Planning a longer and interesting road bike tour has become a lot easier over the last few years. In an old post I compared a few choices of trip planners for road biking and a later post explained why I switched to the Komoot platform for my planning. But next to finding the "optimal" route, longer distances also require careful planning on how to maintain good physical conditions. In other words, you should better think about food and water before starting on such a trip.
A very rough rule of thumb says that you should drink between 0.5-1 liter per hour sport. The two bottles attached to my bike hold around 1.4 liters of water and at the lower end of this rule of thumb this will suffices for 2-3 hours of cycling at around 20 degrees Celsius. Substantial higher temperatures will of course exacerbate this. With an average speed of 27 km/h this translates to around 80 kilometers. So beyond that distance I will need more than that.
Tugging another (half liter) water bottle into the back of the jersey is ok, but two bottles are too heavy. The combined weight will pull down the jersey in the back such that it starts tightening uncomfortably around the throat. But even with such a single "range extender" I will need something else on hot days and routes longer than ca. 110 km.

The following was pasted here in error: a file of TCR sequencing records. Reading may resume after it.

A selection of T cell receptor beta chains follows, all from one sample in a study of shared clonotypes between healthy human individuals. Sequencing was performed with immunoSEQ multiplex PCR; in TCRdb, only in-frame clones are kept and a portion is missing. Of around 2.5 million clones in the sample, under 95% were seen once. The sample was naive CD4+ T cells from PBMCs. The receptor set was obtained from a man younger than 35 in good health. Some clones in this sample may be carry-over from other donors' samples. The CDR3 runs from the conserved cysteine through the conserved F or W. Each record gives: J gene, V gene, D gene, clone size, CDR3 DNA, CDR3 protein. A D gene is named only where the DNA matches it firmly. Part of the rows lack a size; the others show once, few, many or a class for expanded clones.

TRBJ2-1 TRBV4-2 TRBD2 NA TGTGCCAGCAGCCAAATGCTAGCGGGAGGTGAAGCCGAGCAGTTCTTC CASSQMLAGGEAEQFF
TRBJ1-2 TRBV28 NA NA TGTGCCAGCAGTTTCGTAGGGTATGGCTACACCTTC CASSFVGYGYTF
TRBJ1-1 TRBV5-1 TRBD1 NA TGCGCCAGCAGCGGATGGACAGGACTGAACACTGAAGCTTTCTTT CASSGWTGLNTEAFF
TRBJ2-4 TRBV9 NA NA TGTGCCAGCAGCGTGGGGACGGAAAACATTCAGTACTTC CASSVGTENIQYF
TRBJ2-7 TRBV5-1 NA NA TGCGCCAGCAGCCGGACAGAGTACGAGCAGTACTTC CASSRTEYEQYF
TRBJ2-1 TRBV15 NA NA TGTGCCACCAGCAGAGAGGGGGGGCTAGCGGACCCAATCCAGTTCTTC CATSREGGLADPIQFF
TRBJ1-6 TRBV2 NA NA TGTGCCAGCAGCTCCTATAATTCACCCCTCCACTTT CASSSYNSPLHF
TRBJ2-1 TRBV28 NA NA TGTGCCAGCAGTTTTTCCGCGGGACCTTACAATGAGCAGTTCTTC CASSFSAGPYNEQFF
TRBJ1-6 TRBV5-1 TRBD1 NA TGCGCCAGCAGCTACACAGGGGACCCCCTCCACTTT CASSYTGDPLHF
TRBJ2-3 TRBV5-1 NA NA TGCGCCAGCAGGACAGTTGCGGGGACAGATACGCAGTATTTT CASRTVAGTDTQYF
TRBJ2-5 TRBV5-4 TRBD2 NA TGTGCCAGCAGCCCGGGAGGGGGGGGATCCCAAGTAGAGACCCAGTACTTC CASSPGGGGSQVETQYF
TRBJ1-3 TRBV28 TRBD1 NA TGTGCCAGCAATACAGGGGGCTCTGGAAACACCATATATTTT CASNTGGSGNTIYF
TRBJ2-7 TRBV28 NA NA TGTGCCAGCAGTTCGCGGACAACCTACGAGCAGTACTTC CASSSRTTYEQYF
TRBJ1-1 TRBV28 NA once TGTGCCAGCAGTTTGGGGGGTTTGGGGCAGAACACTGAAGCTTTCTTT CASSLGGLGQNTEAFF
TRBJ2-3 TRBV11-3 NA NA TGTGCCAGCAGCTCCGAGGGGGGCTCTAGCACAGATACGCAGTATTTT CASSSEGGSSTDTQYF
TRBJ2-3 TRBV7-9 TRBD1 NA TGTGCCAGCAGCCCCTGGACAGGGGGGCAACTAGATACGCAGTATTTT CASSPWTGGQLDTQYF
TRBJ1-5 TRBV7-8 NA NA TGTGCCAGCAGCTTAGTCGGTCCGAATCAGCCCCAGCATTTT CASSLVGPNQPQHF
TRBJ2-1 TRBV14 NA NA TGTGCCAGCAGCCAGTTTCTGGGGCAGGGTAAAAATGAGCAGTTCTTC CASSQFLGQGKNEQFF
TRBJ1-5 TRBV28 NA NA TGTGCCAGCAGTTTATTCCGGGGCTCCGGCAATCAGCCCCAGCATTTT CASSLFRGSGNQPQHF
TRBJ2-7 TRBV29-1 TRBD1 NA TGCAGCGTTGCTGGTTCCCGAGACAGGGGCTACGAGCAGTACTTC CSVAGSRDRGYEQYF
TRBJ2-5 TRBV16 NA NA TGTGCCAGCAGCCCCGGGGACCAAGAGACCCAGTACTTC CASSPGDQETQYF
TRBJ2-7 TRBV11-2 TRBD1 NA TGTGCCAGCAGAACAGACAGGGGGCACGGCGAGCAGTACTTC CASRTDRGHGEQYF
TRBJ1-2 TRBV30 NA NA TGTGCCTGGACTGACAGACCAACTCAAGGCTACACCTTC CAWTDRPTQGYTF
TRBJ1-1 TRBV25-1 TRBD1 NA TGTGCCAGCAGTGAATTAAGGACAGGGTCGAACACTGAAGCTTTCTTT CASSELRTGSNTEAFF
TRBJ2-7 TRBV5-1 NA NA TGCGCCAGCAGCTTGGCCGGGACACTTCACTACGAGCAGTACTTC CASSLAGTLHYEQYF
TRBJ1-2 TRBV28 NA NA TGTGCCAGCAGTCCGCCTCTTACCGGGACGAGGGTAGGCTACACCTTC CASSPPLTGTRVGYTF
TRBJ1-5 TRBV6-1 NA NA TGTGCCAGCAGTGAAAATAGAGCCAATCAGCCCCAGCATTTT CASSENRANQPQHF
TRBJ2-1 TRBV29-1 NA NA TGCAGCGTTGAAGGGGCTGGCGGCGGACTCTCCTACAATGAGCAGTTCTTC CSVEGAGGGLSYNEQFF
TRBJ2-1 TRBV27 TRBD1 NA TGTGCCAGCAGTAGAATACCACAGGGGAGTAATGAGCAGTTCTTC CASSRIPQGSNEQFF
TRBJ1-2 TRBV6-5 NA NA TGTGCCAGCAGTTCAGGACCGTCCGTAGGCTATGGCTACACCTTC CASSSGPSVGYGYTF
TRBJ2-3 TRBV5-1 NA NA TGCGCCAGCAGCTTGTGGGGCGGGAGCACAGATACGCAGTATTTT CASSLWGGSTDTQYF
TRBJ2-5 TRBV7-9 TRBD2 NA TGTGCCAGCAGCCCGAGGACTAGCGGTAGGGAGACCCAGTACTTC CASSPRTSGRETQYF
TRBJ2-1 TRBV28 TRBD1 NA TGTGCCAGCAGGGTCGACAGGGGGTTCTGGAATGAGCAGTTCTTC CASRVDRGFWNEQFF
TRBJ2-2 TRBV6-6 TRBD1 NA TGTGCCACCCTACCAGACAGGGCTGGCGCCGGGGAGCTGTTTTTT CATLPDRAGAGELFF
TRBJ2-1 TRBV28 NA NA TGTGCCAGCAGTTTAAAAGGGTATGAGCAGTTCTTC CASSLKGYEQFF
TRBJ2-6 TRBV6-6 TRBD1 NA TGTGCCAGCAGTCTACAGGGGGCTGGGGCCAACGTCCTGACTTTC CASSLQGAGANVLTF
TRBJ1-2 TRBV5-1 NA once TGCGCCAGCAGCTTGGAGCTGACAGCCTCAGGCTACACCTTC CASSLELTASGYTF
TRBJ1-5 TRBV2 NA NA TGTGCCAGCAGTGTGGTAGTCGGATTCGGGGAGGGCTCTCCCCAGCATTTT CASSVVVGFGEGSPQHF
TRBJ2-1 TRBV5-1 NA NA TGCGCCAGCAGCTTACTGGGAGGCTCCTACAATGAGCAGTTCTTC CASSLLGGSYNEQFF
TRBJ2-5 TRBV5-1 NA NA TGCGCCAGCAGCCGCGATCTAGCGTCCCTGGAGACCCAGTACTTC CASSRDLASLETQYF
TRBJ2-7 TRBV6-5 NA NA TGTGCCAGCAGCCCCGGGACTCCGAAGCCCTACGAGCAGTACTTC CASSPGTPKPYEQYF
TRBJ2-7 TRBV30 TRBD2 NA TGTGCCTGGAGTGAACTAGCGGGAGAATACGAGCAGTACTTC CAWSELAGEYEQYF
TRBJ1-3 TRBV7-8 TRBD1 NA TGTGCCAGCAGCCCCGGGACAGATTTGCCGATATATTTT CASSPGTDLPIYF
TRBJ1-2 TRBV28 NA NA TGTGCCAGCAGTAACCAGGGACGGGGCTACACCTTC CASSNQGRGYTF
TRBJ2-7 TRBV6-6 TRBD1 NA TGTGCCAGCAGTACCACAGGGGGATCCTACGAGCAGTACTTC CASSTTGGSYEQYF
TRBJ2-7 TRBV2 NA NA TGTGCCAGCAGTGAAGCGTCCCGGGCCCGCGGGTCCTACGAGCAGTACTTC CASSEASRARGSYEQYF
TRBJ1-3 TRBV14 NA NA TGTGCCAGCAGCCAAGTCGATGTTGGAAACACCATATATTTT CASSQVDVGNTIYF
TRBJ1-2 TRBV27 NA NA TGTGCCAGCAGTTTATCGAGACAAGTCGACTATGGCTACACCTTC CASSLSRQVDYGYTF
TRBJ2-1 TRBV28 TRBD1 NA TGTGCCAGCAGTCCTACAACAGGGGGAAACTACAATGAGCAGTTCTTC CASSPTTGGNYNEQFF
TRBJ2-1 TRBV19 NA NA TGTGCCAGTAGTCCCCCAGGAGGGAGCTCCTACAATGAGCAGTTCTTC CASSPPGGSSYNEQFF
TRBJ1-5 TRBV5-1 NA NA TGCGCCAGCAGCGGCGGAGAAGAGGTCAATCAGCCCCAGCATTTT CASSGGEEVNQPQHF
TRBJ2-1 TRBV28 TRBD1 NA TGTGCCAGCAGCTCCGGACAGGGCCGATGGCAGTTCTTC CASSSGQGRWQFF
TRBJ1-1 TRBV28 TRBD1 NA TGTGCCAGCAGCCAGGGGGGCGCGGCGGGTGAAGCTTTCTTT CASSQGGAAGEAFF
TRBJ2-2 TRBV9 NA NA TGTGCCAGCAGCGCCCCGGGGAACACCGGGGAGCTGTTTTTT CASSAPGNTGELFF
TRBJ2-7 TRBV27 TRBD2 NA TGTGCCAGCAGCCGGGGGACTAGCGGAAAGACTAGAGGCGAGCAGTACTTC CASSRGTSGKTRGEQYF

Note that even though these numbers look kind of theoretical, I arrived at them not by theory but by real cycling trips. Just for this post I thought it might be more instructive to motivate them from first principles.
So for such long distances I started asking myself if it is feasible to fill up the bottles during the trip at suitable places, e.g. fountains or other water taps. So it seemed that all I would need is a map listing such places.
Maybe I was looking in all the wrong places, but I could not easily find a good website to do this. Once I started to focus my search around OpenStreetMap, I discovered OpenPoiMap shown in the screenshot below:
Selecting "Food shops" in the top left menu area allows to select "Drinking water" in the right hand pane and sure enough candidate places are now easily visible on the map.
Even though this is so close to a real solution for my problem, the fact that it will /not/ show any POIs above a certain zoom factor renders it completely useless for my use case. With the maximum zoom factor still showing data I can view an area of around 9x9 km^2 and so I would have to do a lot of scrolling to scan potential routes for interesting places.
/* Drinking Water in Baden-Württemberg */ area[name="Baden-Württemberg"]; node(area)[amenity=drinking_water]; out;